Top 10 Web Startup Business Screwups!

Why do many new web startups, with great ideas, valuable assets and deep motivation, fail? What are the major mistakes startups commit leading them to failure? What can be done to prolong the life of a startup rather than bring its business life to a guaranteed end?

It’s sad: the percentage of failed startups. It’s almost depressing! Even years ago, going back to the 90′s, it seems that startups have been failing continuously yet more discretely since social media channels and Web 2.0 were not in play!

A Table of Web Companies that Vanished!

A Table of Web Companies that Vanished!

Now many of you out there will think: why should I consider opening my own startup when there’s a 50-50% chance that it’s going to fail? Why not just apply for a stable company and settle for being an employee with a steady income? I beg to differ, the remaining successful 50% could be perceived positively! What failing startups lacked is the ability to learn from the mistakes of the many others! Yet now, with the abundant availability of failure stories, both online and offline, it has become easier to learn from the mistakes of others and try hard to avoid them.

So here’s what I’m going to do for this particular post: I’m going to choose a list of startups that failed and point out their mistakes clearly, explaining how they could be avoided in future ventures.

  1. Simplicity Does Not Substitute for Functionality!
    • AlmondRocks (as we were able to conclude from the little resources we found) created blogs that were too simple that they were actually useless!
  2. Don’t Underestimate Competition:
    • TinFinger Took their competition, Wikipedia – one of the top ten websites worldwide- lightly. They also concentrated on the technical side of the interface (RDF triples and semantic web) rather than the friendliness of the user experience.
    • Feedster, a search engine which seems to have been resurrected then killed again, is yet another example of underestimating competition, in this case: Google!
  3. Always have a backup system (or be prepared to pack and leave)!
  4. Do Not invest in over saturated markets (unless you have a significant competitive advantage)!
    • A great lesson to be learned is from the deceased online news space, Findory, which invested in a field which is highly saturated with similar services yet was unable to prove unique or provide a significant benefit to its market.
    • The social bookmarking site, SpinSpy, made the same mistake too! Though they had a twist which encouraged political bloggers to rate news, they entered a saturated market hoping to shine above existing companies and ended up vanishing form the world wide web!
  5. Prepare a feasibility study BEFORE launching your startup!
    • Tagyu‘s founder, Adam Kalsey, simply ran out of cash and was unable to cover information retrieval costs and thus couldn’t “afford room for growth“!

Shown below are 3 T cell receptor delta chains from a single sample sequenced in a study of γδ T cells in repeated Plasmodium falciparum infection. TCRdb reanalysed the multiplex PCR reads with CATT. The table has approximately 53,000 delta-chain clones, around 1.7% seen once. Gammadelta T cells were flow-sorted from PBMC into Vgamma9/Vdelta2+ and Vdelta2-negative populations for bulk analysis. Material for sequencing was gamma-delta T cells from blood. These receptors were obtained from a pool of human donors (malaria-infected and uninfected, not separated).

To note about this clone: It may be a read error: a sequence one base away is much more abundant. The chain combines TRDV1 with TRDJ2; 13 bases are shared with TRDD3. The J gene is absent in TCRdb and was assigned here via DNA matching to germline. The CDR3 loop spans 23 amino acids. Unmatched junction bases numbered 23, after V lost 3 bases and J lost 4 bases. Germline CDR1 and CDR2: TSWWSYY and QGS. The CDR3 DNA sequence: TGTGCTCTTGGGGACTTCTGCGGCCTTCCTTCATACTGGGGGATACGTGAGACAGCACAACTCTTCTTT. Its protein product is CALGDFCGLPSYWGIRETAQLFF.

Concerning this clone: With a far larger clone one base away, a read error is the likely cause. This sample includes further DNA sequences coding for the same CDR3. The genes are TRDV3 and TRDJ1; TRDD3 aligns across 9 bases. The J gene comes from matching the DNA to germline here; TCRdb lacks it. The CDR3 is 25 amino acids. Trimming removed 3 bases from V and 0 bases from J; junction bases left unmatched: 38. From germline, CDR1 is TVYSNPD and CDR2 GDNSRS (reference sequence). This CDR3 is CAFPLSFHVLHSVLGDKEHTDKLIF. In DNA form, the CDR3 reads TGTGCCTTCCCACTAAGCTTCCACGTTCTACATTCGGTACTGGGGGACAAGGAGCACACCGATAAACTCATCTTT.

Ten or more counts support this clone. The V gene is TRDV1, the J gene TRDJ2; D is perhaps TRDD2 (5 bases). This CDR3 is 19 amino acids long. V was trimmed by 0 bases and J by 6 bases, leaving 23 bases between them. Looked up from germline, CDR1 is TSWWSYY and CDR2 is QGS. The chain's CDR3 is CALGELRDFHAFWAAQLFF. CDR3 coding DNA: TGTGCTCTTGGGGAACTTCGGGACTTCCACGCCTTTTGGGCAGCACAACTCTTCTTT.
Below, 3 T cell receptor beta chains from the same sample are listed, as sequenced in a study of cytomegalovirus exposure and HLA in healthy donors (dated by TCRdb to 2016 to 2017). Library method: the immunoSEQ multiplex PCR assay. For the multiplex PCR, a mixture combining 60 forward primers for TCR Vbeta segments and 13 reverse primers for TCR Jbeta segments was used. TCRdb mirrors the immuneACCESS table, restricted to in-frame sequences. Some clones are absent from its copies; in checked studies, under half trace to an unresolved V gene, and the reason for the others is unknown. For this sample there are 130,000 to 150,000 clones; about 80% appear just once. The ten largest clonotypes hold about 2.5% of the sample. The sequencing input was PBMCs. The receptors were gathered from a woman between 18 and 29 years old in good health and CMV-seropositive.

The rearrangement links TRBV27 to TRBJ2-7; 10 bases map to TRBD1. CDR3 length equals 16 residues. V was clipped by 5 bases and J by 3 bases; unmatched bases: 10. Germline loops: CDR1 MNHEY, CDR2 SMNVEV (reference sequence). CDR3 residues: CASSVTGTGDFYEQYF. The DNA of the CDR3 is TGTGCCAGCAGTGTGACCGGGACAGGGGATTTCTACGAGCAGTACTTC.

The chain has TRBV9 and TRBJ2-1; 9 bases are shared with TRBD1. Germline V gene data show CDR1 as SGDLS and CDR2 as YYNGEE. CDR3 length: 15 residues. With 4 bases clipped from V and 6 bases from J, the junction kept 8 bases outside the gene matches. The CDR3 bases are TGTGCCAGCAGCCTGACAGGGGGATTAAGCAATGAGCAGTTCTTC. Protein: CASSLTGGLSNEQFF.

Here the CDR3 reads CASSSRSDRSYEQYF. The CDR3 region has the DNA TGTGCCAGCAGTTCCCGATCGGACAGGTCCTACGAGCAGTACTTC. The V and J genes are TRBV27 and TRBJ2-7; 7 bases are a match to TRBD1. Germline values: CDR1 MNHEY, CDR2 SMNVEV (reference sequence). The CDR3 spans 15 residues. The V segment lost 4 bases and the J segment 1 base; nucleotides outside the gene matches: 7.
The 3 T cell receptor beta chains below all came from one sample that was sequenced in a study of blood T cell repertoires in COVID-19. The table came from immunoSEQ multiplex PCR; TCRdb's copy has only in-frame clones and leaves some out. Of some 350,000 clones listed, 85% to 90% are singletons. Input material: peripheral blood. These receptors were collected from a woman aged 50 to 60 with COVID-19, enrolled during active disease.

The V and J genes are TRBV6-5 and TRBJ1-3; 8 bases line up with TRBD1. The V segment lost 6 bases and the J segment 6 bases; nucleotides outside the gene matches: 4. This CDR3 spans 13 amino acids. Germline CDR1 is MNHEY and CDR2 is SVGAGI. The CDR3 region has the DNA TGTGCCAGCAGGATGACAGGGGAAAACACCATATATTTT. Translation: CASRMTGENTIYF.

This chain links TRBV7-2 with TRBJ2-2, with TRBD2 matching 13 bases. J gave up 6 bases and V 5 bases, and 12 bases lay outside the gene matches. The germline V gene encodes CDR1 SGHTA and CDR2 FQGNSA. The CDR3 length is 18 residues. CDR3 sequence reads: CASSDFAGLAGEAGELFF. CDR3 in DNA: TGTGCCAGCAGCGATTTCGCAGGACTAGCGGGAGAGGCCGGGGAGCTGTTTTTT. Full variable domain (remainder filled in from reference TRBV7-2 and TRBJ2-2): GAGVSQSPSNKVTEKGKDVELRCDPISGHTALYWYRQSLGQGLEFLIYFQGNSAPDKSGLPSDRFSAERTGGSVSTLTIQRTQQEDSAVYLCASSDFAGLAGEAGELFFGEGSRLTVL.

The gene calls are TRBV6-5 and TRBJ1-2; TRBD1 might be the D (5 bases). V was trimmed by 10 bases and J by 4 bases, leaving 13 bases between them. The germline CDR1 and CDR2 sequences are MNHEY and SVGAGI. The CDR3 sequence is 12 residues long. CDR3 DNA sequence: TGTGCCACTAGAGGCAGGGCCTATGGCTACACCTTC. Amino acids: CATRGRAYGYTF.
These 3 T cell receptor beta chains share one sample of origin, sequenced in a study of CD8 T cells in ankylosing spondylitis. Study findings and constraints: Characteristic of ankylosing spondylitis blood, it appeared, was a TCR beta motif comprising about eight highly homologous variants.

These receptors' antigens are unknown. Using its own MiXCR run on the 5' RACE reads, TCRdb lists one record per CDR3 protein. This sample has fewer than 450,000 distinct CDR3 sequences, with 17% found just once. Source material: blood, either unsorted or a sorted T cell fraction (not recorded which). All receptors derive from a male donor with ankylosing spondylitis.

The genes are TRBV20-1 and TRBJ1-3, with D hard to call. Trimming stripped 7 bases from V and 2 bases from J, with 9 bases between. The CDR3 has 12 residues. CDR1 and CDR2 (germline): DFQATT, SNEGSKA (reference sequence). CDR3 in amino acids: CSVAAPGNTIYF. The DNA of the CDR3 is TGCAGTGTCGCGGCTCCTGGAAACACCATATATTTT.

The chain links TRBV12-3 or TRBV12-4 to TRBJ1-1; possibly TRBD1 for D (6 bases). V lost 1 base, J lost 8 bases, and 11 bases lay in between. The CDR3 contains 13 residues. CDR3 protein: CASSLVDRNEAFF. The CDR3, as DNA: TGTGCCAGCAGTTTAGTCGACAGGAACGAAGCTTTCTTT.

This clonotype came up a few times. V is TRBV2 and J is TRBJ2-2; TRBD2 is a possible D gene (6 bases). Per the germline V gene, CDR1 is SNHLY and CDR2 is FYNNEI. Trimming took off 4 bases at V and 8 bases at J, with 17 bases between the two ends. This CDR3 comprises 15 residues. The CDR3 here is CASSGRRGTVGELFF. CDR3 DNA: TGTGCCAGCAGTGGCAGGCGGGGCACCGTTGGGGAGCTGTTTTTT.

• TheAdCloud was able to capture the attention of TechCrunch: a news classifieds service with tags, free listings and an added feature for user comments! They started off well then poof!
  6. Do not depend on external factors to help you succeed! (Focus on internal resources and then grow outwards)
    • Opinity is now in “suspended animation” waiting for partners to buy in and ad support to materialize!
    • Mercora came up with a great idea and waited for growth to happen disregarding competition and running costs!
  7. Before launching: test, test and test again!
    • Colorado-based Gtalkr needed flash 8 (operated on windows only), some videos failed to load, some extensions didn’t work and they reported some server hosting troubles! People got frustrated and down the hill Gtalkr went!
    • dPoll was a unique idea of a quick poll service which failed due to many unplanned errors.
  8. Be open with your users!
    • Filangy allowed users to import Firefox and Internet Explorer bookmarks yet was unable to provide an easy way to export user data, which made it less open and interactive.
  9. Don’t give up easily! (Patience is the greatest of all virtues. Cato the Elder – Roman orator & politician (234 BC – 149 BC))
    • Skobee was rated as “Best in Show” and in 6 months, the company owners seem to have given up and moved along!
  10. Always plan monetization ahead!
    • Kiko failed to monetize its free subscription and just like that, it flat lined!
    • Fruitcast is yet another example of a service which inserted ads into audio files making it unable to accommodate advertisers who want to pay by the listen. This caused its fruits to go sour!

Some companies didn’t even live to see the light of any day so no one talked about them! If you know about any more failing startups or have any more lessons you’d like to share, please don’t hesitate to add your feedback down below :)

Comments and Reactions

  • http://blog.thoughtpick.com/ FadiPick

    This is one of your best post Beirut. I really enjoyed reading the list and the lessons. There is a lot to learn from, really! This will help us at thoughtpick. Let's keep those lessons in mind.

  • http://serampore.co.tv/ Subhankar

    Love your post. Learned something new today!☺

  • simonwww

    Hmm, really interesting. Great points! I think a lot of startup businesses forget to make use of every avenue available to them. Sure, a lot of people remember that they need to do a lot to promote their business, but there's always more you can do. People not taking advantage of sites ilke YouTube and AdWido today are going to be behind the other startups.

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